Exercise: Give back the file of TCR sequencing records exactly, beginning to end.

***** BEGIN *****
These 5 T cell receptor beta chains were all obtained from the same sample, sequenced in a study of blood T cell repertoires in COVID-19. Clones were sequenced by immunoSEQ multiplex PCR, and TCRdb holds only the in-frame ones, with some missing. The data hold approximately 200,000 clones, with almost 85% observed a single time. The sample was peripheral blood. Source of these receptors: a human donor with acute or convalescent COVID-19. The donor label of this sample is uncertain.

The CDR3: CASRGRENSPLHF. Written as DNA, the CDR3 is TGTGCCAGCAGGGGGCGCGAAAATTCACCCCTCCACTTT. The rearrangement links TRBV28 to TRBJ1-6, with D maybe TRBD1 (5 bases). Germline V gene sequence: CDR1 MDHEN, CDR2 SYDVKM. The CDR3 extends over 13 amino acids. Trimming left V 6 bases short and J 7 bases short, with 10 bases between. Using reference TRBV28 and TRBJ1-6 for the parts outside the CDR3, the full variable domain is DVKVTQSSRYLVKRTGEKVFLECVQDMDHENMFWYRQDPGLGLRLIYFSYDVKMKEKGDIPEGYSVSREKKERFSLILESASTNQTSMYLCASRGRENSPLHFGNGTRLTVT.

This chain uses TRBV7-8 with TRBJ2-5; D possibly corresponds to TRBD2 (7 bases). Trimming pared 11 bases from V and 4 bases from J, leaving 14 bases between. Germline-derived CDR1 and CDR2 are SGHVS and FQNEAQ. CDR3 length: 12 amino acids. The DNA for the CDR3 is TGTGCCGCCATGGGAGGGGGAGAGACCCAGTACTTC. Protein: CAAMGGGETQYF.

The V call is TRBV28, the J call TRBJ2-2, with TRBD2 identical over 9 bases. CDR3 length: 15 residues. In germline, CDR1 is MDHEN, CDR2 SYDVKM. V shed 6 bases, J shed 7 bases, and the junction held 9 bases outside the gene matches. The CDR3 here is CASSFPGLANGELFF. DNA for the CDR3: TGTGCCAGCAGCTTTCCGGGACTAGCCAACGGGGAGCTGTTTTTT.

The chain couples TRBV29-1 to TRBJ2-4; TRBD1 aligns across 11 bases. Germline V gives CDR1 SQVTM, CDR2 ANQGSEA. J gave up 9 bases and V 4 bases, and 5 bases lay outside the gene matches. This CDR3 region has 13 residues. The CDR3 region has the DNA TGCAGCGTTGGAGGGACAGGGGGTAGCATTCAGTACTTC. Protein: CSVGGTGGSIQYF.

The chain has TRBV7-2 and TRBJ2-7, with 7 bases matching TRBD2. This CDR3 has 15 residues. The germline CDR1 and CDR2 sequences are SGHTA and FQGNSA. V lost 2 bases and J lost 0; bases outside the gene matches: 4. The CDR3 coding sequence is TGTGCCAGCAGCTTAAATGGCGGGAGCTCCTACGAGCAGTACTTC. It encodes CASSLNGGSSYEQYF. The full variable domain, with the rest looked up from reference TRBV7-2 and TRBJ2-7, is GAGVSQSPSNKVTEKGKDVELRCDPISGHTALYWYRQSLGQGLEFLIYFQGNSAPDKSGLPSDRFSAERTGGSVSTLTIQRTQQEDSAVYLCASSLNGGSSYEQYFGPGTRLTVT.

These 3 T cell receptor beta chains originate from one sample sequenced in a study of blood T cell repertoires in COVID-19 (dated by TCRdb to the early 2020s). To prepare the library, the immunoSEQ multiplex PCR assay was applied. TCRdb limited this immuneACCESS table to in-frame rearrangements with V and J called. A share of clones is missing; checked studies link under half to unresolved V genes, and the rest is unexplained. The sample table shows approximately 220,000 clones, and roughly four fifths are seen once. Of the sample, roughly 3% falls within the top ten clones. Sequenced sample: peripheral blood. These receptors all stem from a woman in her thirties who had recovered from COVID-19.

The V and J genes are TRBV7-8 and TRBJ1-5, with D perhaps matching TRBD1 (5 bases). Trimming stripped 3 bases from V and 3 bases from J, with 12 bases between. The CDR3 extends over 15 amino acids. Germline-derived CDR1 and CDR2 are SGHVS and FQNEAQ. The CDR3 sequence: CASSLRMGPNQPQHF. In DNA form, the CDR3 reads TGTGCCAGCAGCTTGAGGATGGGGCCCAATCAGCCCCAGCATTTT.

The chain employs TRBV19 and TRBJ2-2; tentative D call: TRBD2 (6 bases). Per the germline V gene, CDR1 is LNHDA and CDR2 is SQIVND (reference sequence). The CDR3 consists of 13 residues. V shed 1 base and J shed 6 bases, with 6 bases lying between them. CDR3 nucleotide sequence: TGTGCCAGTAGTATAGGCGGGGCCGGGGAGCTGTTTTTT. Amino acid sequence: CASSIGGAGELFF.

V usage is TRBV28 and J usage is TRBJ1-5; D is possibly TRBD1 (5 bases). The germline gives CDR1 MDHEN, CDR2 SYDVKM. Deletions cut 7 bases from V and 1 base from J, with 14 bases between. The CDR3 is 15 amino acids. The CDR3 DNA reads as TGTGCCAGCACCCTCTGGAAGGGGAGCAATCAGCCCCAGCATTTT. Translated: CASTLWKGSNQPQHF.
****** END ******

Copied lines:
These 5 T cell receptor beta chains were all obtained from the same sample, sequenced in a study of blood T cell repertoires in COVID-19. Clones were sequenced by immunoSEQ multiplex PCR, and TCRdb holds only the in-frame ones, with some missing. The data hold approximately 200,000 clones, with almost 85% observed a single time. The sample was peripheral blood. Source of these receptors: a human donor with acute or convalescent COVID-19. The donor label of this sample is uncertain.

The CDR3: CASRGRENSPLHF. Written as DNA, the CDR3 is TGTGCCAGCAGGGGGCGCGAAAATTCACCCCTCCACTTT. The rearrangement links TRBV28 to TRBJ1-6, with D maybe TRBD1 (5 bases). Germline V gene sequence: CDR1 MDHEN, CDR2 SYDVKM. The CDR3 extends over 13 amino acids. Trimming left V 6 bases short and J 7 bases short, with 10 bases between. Using reference TRBV28 and TRBJ1-6 for the parts outside the CDR3, the full variable domain is DVKVTQSSRYLVKRTGEKVFLECVQDMDHENMFWYRQDPGLGLRLIYFSYDVKMKEKGDIPEGYSVSREKKERFSLILESASTNQTSMYLCASRGRENSPLHFGNGTRLTVT.

This chain uses TRBV7-8 with TRBJ2-5; D possibly corresponds to TRBD2 (7 bases). Trimming pared 11 bases from V and 4 bases from J, leaving 14 bases between. Germline-derived CDR1 and CDR2 are SGHVS and FQNEAQ. CDR3 length: 12 amino acids. The DNA for the CDR3 is TGTGCCGCCATGGGAGGGGGAGAGACCCAGTACTTC. Protein: CAAMGGGETQYF.

The V call is TRBV28, the J call TRBJ2-2, with TRBD2 identical over 9 bases. CDR3 length: 15 residues. In germline, CDR1 is MDHEN, CDR2 SYDVKM. V shed 6 bases, J shed 7 bases, and the junction held 9 bases outside the gene matches. The CDR3 here is CASSFPGLANGELFF. DNA for the CDR3: TGTGCCAGCAGCTTTCCGGGACTAGCCAACGGGGAGCTGTTTTTT.

The chain couples TRBV29-1 to TRBJ2-4; TRBD1 aligns across 11 bases. Germline V gives CDR1 SQVTM, CDR2 ANQGSEA. J gave up 9 bases and V 4 bases, and 5 bases lay outside the gene matches. This CDR3 region has 13 residues. The CDR3 region has the DNA TGCAGCGTTGGAGGGACAGGGGGTAGCATTCAGTACTTC. Protein: CSVGGTGGSIQYF.

The chain has TRBV7-2 and TRBJ2-7, with 7 bases matching TRBD2. This CDR3 has 15 residues. The germline CDR1 and CDR2 sequences are SGHTA and FQGNSA. V lost 2 bases and J lost 0; bases outside the gene matches: 4. The CDR3 coding sequence is TGTGCCAGCAGCTTAAATGGCGGGAGCTCCTACGAGCAGTACTTC. It encodes CASSLNGGSSYEQYF. The full variable domain, with the rest looked up from reference TRBV7-2 and TRBJ2-7, is GAGVSQSPSNKVTEKGKDVELRCDPISGHTALYWYRQSLGQGLEFLIYFQGNSAPDKSGLPSDRFSAERTGGSVSTLTIQRTQQEDSAVYLCASSLNGGSSYEQYFGPGTRLTVT.

These 3 T cell receptor beta chains originate from one sample sequenced in a study of blood T cell repertoires in COVID-19 (dated by TCRdb to the early 2020s). To prepare the library, the immunoSEQ multiplex PCR assay was applied. TCRdb limited this immuneACCESS table to in-frame rearrangements with V and J called. A share of clones is missing; checked studies link under half to unresolved V genes, and the rest is unexplained. The sample table shows approximately 220,000 clones, and roughly four fifths are seen once. Of the sample, roughly 3% falls within the top ten clones. Sequenced sample: peripheral blood. These receptors all stem from a woman in her thirties who had recovered from COVID-19.

The V and J genes are TRBV7-8 and TRBJ1-5, with D perhaps matching TRBD1 (5 bases). Trimming stripped 3 bases from V and 3 bases from J, with 12 bases between. The CDR3 extends over 15 amino acids. Germline-derived CDR1 and CDR2 are SGHVS and FQNEAQ. The CDR3 sequence: CASSLRMGPNQPQHF. In DNA form, the CDR3 reads TGTGCCAGCAGCTTGAGGATGGGGCCCAATCAGCCCCAGCATTTT.

The chain employs TRBV19 and TRBJ2-2; tentative D call: TRBD2 (6 bases). Per the germline V gene, CDR1 is LNHDA and CDR2 is SQIVND (reference sequence). The CDR3 consists of 13 residues. V shed 1 base and J shed 6 bases, with 6 bases lying between them. CDR3 nucleotide sequence: TGTGCCAGTAGTATAGGCGGGGCCGGGGAGCTGTTTTTT. Amino acid sequence: CASSIGGAGELFF.

V usage is TRBV28 and J usage is TRBJ1-5; D is possibly TRBD1 (5 bases). The germline gives CDR1 MDHEN, CDR2 SYDVKM. Deletions cut 7 bases from V and 1 base from J, with 14 bases between. The CDR3 is 15 amino acids. The CDR3 DNA reads as TGTGCCAGCACCCTCTGGAAGGGGAGCAATCAGCCCCAGCATTTT. Translated: CASTLWKGSNQPQHF.